In May, 1536, Anne was accused having used witchcraft to trap Henry into marriage and to entice five men to enter into adulterous affairs with her; of creating competition and jealousy between the five; of afflicting the king with bodily harm (believed to have been impotence); and of conspiring to effect his death – treason. The men alleged to have been involved in adultery were a groom of the Privy Chamber – Mark Smeaton; Anne’s own brother – Lord George Rochford, Henry Norris, Francis Weston and William Brereton). Anne’s brother was effectively held to have been the father of the stillborn child. It’s now generally accepted that none of the charges was valid.
Anne was arrested on May 2 1536, and taken to the Tower of London. On the evidence of Smeaton’s false confessions, possibly obtained by torture, and on the evidence of the members of Anne’s court, Anne was convicted at her trial on May 15. On May 17 her marriage to Henry was annulled, though the arguments used aren’t known since the records were later destroyed. On May 19, 1536 Anne was beheaded with one blow at the Tower of London. At her special request, a sword brought from France was used for the execution. The five men accused with her were beheaded on May 17.
Shortly before her death, Anne was stripped of her titles and her marriage to the King was declared void, disinheriting her daughter Elizabeth from any chance at the British throne. After her execution, the former Queen was buried in an arrow chest, since a coffin was not available, and interred under the floor of St. Peter ad Vincula; her body was later discovered during the reign of Queen Victoria. Elizabeth’s title was later reinstated, and she later went on to become Queen of England.
Oh Death, Let Pass My Very Guiltless Ghost
In the Tower of London, Anne penned this poem:
Rock me asleep
Bring on my quiet rest
Let pass my very guiltless ghost
Out of my careful breast
Ring out the doleful knell
Let it sound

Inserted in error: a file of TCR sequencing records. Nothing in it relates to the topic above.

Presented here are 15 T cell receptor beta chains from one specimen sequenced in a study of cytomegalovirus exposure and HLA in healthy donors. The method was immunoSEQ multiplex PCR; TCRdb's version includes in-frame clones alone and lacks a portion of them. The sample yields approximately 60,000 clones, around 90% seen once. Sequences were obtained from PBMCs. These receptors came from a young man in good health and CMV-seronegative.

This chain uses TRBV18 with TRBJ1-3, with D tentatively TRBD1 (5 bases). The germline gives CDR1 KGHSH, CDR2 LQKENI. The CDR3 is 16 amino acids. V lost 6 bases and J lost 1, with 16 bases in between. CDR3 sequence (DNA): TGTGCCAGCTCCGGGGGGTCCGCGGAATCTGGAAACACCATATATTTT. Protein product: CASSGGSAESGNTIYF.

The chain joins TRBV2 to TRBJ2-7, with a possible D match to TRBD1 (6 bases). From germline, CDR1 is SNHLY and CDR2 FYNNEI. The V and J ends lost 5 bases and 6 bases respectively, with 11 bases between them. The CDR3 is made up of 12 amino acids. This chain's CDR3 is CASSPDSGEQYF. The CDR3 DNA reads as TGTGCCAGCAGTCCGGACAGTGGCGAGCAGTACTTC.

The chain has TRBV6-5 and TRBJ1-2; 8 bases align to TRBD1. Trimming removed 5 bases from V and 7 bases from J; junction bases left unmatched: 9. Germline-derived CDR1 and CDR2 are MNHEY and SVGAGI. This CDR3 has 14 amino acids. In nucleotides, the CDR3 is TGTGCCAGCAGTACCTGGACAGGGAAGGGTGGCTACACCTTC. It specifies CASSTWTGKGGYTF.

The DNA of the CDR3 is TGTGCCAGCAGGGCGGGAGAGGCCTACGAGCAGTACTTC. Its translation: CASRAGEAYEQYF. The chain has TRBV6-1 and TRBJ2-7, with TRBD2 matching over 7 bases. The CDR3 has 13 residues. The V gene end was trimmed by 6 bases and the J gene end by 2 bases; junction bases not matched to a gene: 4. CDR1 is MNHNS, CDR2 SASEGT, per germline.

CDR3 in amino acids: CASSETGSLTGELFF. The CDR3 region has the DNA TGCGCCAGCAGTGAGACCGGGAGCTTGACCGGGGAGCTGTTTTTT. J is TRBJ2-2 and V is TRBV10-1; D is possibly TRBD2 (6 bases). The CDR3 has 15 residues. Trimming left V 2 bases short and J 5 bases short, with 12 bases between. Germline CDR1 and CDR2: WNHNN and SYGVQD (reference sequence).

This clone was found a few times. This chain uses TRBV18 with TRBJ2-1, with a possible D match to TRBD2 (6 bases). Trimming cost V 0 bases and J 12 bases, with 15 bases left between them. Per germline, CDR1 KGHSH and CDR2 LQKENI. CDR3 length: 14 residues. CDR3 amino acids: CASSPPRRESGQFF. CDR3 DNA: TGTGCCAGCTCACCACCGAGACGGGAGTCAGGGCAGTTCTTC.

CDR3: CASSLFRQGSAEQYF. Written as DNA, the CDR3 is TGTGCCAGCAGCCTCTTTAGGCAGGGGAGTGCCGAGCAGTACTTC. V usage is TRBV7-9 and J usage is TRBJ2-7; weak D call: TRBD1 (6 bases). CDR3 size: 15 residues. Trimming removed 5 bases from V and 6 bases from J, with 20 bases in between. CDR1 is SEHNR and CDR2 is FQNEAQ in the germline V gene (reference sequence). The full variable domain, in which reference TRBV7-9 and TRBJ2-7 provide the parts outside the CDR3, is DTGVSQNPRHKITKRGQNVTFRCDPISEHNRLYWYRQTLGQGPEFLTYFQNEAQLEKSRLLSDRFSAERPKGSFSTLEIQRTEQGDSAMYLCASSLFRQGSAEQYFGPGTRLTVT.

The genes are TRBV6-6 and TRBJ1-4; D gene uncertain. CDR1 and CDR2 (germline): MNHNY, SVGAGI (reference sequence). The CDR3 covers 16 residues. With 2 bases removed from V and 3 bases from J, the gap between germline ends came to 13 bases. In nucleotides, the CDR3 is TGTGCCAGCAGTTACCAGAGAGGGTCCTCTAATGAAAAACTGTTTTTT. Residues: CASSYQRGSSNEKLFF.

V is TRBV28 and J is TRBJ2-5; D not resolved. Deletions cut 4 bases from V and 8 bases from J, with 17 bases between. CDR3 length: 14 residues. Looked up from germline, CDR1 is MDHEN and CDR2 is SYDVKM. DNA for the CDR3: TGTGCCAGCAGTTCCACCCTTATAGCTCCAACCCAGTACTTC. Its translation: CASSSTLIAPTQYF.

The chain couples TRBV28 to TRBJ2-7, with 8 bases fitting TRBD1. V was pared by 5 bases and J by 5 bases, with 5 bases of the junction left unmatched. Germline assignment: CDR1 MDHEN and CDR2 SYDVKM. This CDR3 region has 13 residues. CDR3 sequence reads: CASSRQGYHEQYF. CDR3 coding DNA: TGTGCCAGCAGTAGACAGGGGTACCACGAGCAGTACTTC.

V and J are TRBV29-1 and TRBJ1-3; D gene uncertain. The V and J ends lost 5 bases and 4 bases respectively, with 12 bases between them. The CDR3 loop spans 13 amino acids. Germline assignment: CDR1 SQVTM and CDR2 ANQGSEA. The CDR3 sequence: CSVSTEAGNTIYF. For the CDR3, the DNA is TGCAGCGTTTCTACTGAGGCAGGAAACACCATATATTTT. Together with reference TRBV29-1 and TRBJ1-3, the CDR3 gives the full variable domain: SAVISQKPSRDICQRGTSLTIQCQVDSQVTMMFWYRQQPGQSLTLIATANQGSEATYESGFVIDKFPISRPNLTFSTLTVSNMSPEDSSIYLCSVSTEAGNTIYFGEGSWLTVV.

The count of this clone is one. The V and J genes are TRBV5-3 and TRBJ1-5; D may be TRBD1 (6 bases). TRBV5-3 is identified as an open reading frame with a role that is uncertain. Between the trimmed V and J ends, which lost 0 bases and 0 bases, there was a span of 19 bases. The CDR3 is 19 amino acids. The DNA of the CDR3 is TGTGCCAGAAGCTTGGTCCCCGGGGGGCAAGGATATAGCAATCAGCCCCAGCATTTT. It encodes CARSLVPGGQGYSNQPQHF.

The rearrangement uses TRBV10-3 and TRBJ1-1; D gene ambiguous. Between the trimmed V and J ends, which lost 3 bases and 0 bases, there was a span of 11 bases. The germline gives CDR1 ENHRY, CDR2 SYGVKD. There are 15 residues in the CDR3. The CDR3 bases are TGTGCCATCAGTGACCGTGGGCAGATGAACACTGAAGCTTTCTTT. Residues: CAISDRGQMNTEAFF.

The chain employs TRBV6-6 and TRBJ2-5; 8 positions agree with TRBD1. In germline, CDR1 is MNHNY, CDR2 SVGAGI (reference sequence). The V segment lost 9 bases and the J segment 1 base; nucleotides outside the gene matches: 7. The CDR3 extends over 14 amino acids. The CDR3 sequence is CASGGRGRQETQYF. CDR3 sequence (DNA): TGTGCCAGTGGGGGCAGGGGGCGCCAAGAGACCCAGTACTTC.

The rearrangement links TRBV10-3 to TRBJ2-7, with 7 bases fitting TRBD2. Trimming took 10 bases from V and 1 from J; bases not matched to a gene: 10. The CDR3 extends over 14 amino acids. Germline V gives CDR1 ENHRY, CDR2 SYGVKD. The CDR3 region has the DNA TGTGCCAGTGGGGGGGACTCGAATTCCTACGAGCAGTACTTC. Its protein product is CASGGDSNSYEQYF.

My death tell
For I must die.
But Death brought no quiet rest for the spirit of Anne Boleyn… She has been seen in various places, particularly at the several homes where she once lived, and accompanied by the phantom coaches and headless horses that have always been associated with witchcraft and devil worship.
At Blickling Hall in Norfolk, Anne Boleyn makes a spectacular appearance every year upon the anniversary of her death. She drives up the avenue to the Hall in a coach, drawn by headless horses and a headless horseman, holding her dripping and severed head in her lap… Sometimes the whole grisly equipage vanishes into the air, sometimes Anne alone enters the Hall and walks the corridors until dawn. A similar ghastly vision has been seen driving furiously along the roads of Norfolk, followed by an otherworldly strange blue light.
Every Christmas-time, the ghost of Anne Boleyn has been reported in Kent, being driven up the avenue of Hever Castle at a furious pace and in a funeral coach drawn by six black headless horses. It was here, in this thirteenth-century castle, under the magnificent oak, that Henry courted both Anne and her sister Mary.
Also during Christmas-time, the Rochford district of Essex is haunted for twelve nights by a headless witch, dressed in a rich silken gown. Anne Boleyn lived at Rochford Hall when she was a girl.
The ghost of Anne Boleyn has often been seen standing at a window at Windsor Castle, but Anne’s most persistent haunting is in the Tower, where she met her death…